Image: The Parkinson\'s KinetiGraph (PKG) Data Logger records movement data, functioning as a companion-monitoring tool that doctors can use to better inform their treatment & management decisions for patients with movement disorders, such as Parkinson’s Disease. The device also reminds the patient to register when they have taken their medication (Photo courtesy of Global Kinetics).
An innovative new companion monitoring tool worn like a wristwatch could help provide more effective therapy for patients with Parkinson's disease and other disorders that affect movement by better informing the decisions of physicians who treat them.
A Cedars-Sinai (Los Angeles, CA, USA) research team is one of the first in the nation to test the Personal KinetiGraph (PKG) data logger, which tracks the movements of Parkinson's patients every 2 minutes over a period of 6–10 days. The information enables neurologists to generate reports showing the fluctuations of Parkinson's symptoms throughout the day and the timing of when patients take their medication.
Michele Tagliati, MD, Cedars-Sinai, said the device could be a game-changer for treatment of patients with advanced Parkinson's disease by providing an objective record of movement fluctuations. Such information can enhance doctors' understanding of the nature and progression of the brain disorder. The device also vibrates to remind patients to press a button indicating that they have taken their medication.
"This technology could help us as physicians better inform our patients of treatment options, such as when to have an aggressive therapy like deep brain stimulation," said Dr. Tagliati, "A more refined approach to treating the symptoms of the disease will ultimately lead to a better quality of life for our patients."
Currently, one of the biggest challenges neurologists face when managing Parkinson's patients is making treatment decisions based on relatively brief patient interactions and subjective patient reports about symptoms. "It's virtually impossible to make a well-informed treatment plan based on how patients feel they have been doing in the last three months, because often they don't remember," said Dr. Tagliati, "The PKG device provides a quantitative way to monitor and understand the fluctuations of movements in our patients when they are not in the office."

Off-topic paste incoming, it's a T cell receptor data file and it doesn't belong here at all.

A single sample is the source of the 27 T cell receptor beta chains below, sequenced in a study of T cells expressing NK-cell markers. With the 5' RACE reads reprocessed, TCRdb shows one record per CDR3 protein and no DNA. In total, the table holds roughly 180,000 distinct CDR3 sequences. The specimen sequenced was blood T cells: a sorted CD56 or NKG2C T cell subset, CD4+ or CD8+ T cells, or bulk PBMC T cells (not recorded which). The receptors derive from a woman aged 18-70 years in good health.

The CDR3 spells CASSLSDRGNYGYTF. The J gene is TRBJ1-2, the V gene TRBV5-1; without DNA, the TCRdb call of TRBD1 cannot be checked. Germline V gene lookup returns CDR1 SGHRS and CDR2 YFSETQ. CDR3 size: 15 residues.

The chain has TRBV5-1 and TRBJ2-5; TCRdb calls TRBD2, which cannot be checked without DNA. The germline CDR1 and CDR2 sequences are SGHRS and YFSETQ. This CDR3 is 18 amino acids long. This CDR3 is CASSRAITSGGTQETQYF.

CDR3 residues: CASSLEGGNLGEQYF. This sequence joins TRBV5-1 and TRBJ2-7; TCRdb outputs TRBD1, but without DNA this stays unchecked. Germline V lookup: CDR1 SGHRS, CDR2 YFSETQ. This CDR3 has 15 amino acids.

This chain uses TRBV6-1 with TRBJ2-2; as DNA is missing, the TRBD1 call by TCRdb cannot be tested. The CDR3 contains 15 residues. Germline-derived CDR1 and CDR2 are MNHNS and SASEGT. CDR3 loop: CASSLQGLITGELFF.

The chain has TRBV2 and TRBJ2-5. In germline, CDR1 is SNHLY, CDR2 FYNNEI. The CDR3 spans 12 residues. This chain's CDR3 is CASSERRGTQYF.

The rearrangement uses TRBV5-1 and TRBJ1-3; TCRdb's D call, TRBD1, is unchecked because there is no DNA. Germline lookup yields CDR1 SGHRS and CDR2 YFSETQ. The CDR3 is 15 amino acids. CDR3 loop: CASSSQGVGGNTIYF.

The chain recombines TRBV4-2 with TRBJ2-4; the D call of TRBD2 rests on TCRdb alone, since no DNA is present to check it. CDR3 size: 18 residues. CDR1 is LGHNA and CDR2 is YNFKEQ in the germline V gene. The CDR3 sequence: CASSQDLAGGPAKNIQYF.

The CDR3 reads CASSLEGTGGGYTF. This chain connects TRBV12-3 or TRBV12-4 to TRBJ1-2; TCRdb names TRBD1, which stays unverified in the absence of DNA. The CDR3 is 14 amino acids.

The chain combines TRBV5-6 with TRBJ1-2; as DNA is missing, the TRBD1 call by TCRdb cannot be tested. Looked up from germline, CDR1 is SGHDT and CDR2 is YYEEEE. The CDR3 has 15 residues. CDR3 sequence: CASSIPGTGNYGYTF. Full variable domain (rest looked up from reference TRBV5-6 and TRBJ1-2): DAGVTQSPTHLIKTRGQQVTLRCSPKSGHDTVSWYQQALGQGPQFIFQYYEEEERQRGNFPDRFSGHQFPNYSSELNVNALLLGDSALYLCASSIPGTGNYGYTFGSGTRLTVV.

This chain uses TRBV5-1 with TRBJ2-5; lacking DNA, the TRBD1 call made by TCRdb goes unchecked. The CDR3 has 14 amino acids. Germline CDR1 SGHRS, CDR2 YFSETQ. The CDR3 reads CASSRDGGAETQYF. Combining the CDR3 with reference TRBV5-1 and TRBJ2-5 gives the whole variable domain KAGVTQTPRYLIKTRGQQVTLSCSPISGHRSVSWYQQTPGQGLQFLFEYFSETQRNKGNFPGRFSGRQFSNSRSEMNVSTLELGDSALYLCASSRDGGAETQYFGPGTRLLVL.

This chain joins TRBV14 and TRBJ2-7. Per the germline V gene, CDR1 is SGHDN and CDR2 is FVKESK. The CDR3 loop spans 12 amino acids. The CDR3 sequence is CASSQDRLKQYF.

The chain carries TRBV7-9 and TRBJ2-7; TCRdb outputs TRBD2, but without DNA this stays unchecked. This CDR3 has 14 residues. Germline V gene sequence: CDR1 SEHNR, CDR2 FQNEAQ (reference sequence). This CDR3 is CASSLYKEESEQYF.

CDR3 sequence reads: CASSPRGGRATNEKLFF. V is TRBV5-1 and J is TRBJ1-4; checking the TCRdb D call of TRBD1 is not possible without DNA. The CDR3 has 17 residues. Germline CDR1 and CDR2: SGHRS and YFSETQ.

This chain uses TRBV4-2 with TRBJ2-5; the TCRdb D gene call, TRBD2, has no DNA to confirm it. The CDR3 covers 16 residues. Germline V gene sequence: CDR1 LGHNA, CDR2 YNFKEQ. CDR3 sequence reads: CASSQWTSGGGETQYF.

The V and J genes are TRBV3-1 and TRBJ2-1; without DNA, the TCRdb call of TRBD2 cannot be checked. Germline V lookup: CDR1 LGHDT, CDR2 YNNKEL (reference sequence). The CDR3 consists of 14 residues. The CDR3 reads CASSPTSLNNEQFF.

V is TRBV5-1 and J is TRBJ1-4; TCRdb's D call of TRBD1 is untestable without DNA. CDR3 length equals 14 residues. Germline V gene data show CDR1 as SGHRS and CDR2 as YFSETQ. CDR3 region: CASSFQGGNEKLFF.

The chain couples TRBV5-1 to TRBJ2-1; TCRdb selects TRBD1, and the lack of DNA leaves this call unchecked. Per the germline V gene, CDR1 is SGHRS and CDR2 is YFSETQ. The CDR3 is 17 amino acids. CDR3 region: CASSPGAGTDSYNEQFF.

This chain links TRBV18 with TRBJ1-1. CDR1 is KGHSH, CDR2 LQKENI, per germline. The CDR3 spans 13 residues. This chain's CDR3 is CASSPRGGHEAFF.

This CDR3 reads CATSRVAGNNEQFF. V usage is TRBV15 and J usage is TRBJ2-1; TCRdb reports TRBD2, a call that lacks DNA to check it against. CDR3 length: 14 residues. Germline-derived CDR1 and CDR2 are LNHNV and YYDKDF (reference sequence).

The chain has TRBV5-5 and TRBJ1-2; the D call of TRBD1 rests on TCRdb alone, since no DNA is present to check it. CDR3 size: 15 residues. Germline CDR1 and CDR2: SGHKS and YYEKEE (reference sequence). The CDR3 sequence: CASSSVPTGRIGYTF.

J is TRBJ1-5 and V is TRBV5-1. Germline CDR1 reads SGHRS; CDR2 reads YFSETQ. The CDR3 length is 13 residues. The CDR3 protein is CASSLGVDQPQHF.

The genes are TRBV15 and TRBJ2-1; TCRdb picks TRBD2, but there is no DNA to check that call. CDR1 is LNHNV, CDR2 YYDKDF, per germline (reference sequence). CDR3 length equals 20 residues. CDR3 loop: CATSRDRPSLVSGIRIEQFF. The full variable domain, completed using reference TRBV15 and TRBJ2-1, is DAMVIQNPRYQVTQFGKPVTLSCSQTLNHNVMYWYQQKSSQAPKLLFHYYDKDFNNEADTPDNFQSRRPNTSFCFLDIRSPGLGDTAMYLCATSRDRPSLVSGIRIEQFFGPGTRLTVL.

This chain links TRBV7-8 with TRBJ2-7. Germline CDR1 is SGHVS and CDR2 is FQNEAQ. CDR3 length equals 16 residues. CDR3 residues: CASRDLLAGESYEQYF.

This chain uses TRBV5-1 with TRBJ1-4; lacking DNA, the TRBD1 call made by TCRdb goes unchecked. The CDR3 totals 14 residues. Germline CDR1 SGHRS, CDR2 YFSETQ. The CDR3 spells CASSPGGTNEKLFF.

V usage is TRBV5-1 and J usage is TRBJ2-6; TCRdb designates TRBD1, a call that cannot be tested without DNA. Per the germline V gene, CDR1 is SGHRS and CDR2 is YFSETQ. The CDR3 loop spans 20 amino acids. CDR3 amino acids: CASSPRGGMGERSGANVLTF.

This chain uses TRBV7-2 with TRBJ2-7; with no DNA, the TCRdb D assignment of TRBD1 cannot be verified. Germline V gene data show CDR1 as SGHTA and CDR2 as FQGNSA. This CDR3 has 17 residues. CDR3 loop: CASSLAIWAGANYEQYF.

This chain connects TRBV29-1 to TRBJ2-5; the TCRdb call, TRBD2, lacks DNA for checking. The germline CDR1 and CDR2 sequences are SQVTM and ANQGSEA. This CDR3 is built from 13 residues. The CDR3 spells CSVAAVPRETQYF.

Dr. Tagliati and colleague Echo Tan, MD, have sought to more fully understand the disease. After the US Food and Drug Administration (FDA) cleared the device in 2014, they launched a 60-patient clinical trial to study its effectiveness. The study includes patients from various stages of Parkinson's disease. Preliminary findings have been valuable. For example, one patient said his medication stopped working after three hours, whereas the report generated by the watch device showed that the drug hadn't worked at all. This information prompted Dr. Tan to change the patient's prescription.
"The watch works great," said a study patient, "It makes it more objective as opposed to subjective. Like the pain scale, for example. They ask you to rate your pain on a scale of 0 to 10, but my 5 might be your 9, or my 5 might be your 1."